Identification and evaluation of new Ornithopus L. germplasm with special reference to seed characters : a thesis presented in partial fulfilment of the requirement for the degree of Master of Agricultural Science in Seed Technology at Massey University, Palmerston North, New Zealand

Thumbnail Image
Open Access Location
Journal Title
Journal ISSN
Volume Title
Massey University
The Author
Serradella species (Ornithopus L.) are promising annual forage legumes used in many parts of the world, especially in sandy and infertile dryland areas. One hundred and seven accessions of serradella were described and evaluated in Palmerston North , New Zealand. Fifty accessions were part of a 1986 DSIR sponsored forage germplasm collection from Southwest Europe. The rest of the accessions were introduced and/or collected from Australia and New Zealand. The study concentrated on the morphological description and evaluation of agronomic characteristics of the serradella accessions, as well as seed characteristics, including seed development and breaking of hardseed. Four species (Q. sativus, 0. compressus, 0. perousillus and 0. pinnatus) and one subspecies (Q. sativus subsp. isthmocarous) of serradella were identified and described in terms of their morphological characteristics. Morphological characteristics varied less than agronomic characters in serradella. For most accessions seed multiplication was successful. There was a relationship between flowering date and days to maturity, with the days from appearance of the first flower to seed maturity (harvesting date) decreasing as first flower emergence was delayed. Within species some accessions ripened in significantly shorter periods than others. Some had significantly heavier 1000 segment weight than others. In species normally considered to have a characteristic of high hardseed levels, a wide range in percentage hardseed was found among accessions of yellow serradella and slender serradella. In a study of seed development, seed viability of two serradella cultivars Grasslands 'Koba' (Q. sativus) and a 'hybrid' (Q. sativus x 0. compressus) reached a maximum at 32 days after peak flowering. There was no germination unless fresh seed was dried. Hard seed developed at the age of 16 days in the hybrid. Soaking 0. compressus and 0. pinnatus seed in concentrated sulphuric acid for 30 minutes was the optimum treatment for breaking hard seed without causing seed damage.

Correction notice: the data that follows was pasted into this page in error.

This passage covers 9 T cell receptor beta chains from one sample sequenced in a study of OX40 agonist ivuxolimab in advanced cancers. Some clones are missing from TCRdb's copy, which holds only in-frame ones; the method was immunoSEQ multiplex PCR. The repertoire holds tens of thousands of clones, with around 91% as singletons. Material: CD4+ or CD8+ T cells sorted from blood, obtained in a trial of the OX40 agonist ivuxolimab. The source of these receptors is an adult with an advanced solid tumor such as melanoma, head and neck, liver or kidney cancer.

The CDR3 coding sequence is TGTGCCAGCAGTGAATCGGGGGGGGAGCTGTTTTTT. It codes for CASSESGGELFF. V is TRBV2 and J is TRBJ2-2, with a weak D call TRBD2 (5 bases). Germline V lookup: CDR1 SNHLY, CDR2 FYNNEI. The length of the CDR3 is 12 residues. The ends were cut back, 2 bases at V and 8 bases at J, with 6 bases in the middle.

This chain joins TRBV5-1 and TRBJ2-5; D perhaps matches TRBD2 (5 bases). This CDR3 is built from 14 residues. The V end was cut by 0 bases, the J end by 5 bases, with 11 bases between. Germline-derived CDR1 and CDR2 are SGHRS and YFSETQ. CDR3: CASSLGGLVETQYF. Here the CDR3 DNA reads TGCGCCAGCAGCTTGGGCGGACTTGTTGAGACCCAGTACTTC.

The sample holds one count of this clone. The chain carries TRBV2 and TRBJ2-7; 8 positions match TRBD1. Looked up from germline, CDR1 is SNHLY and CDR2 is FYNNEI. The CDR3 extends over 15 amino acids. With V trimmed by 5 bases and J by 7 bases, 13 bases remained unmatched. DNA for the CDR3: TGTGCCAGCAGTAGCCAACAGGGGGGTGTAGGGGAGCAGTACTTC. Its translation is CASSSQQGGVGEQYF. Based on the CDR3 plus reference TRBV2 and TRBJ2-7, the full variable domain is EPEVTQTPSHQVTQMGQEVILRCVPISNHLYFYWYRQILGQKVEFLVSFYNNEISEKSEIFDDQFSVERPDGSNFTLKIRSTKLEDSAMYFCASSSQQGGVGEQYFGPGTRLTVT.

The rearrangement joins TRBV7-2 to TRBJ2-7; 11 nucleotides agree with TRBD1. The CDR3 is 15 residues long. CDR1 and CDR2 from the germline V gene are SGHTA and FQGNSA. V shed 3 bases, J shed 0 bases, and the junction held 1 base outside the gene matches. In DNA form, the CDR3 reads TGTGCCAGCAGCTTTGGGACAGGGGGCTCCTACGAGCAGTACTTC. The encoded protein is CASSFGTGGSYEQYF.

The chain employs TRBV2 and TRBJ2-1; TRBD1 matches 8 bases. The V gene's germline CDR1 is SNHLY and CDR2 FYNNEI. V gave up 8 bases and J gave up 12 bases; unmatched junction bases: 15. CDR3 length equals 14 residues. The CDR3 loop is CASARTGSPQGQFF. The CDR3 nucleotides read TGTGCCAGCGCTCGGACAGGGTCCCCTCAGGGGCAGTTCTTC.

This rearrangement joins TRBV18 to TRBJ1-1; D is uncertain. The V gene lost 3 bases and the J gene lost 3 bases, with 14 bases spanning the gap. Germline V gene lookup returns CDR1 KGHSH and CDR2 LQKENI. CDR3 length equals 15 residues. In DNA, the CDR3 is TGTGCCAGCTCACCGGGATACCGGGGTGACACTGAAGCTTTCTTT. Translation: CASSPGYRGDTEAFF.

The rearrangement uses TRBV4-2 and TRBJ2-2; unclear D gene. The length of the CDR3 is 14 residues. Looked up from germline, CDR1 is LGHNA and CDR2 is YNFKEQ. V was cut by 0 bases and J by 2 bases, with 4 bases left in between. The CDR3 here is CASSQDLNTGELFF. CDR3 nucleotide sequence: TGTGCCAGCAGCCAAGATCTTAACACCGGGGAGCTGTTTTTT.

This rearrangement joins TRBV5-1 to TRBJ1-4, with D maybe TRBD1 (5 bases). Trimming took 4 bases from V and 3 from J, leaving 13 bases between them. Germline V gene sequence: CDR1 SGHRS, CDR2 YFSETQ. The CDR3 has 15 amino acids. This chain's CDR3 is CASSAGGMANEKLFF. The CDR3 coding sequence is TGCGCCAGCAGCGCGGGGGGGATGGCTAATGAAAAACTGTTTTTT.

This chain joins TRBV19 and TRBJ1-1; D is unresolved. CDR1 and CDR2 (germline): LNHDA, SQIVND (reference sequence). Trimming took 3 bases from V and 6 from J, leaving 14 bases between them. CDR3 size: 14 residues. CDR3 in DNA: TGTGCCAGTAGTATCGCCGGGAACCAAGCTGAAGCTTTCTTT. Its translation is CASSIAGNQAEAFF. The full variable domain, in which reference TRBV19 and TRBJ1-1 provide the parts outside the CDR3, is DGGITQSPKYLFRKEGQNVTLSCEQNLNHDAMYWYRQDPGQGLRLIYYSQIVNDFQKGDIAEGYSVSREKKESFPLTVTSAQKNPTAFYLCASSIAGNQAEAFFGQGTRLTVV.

Forage plants, Serradella